Abigail Caplovitz Field at Firedoglake writes a good post explaining why the blame-the-borrowers meme is ultimately misguided—and dangerous:

Houses are not like tulips, shares of stock, dolls, or any other mass-market consumer product. They just cost too much. The only people who can buy a house simply because they want to are cash buyers. No one will argue that cash buyers drove the housing bubble of 2005 onward (or whatever year you want to peg its start.) Cash buyers don’t fuel a foreclosure crisis either, though banks have been known to foreclose on cash buyers anyway.

We didn’t have a housing bubble in the ordinary sense because consumers don’t buy houses; banks buy houses. The housing market cannot undergo a demand-driven bubble without lender collusion and complicity…

Or to put it another way: what evidence is there that circa 2005 wannabe homebuyers became so sophisticated-nationwide, simultaneously-that they could con bankers who cared about ensuring loans made against sufficient collateral would be repaid into making huge numbers of loans that couldn’t be, against collateral that today’s market exposes was worth nowhere near the amounts claimed?…

Why did lenders’ incentives change? That’s a long story for another day, but it boils down to this: lenders no longer faced consequences if the loans weren’t repaid. They’d offloaded that risk to securities investors.

The Wall Street Journal ran an awfully ham-handed news story on Saturday:

Scandals Undercut Obama’s Message

Secret Service, GSA Cases Fuel Dissatisfaction, Make It Harder to Argue That Government Helps People

What exactly does the Secret Service scandal have to do with the government helping people? Not a thing. The GSA scandal, as outrageous as it is, involves some $800,000—not all of which was misspent. You can bet that unlike, say, Wall Street’s scandals, this government scandal will be fully investigated, those responsible for it will be punished, and oversight will be increased. And it should be.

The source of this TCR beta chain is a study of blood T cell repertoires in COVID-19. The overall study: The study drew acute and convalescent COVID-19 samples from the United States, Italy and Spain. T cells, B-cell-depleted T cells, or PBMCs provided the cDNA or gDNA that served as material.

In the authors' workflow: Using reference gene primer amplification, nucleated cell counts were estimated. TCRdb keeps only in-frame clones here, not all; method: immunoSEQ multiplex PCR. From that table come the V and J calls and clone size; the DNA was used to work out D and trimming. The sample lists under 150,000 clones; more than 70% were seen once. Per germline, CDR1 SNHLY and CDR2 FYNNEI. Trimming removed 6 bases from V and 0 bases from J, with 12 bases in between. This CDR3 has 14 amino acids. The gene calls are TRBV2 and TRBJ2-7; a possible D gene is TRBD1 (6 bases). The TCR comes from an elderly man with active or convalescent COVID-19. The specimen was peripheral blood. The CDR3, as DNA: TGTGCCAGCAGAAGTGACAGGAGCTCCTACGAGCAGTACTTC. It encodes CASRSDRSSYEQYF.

Here’s the Journal’s lede, which shouldn’t have used this dog-whistle quote (emphasis mine):

The scandals simultaneously plaguing the Secret Service and General Services Administration have been disconcerting enough for the Obama administration. But beyond that, they have the potential to be a political liability for Democrats, who are making an election pitch to voters that the government is here to help.

And when you find yourself writing “no shit” stuff like this, it might be a sign that you’re on the wrong track:

While there’s general agreement that the Secret Service is necessary, limited-government advocates see these scandals as evidence the federal bureaucracy should be scaled back. Republicans and Democrats are divided over how much government is too much, sparring over issues ranging from the auto bailout to the health-care law.

The New York Times’s David Carr calls the TV news business on the carpet for failing to practice one of the most basic tenets of journalism: Correcting your mistakes.

Carr notes that NBC News failed to issue an on-air correction for its egregious misreporting of George Zimmerman’s 911 call. The lede is smart.

After broadcasting an audio clip on the “Today” show about George Zimmerman last month that hit the trifecta of being misleading, incendiary and dead-bang wrong, NBC News management took serious action: it fired the producer in charge and issued a statement apologizing for making it appear as if Mr. Zimmerman had made overtly racist statements.

The only thing NBC didn’t do was correct the report on the “Today” show.

That nifty setup shows just how foreign corrections are to the TV news business.

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Ryan Chittum is a former Wall Street Journal reporter, and deputy editor of The Audit, CJR's business section. If you see notable business journalism, give him a heads-up at rc2538@columbia.edu. Follow him on Twitter at @ryanchittum.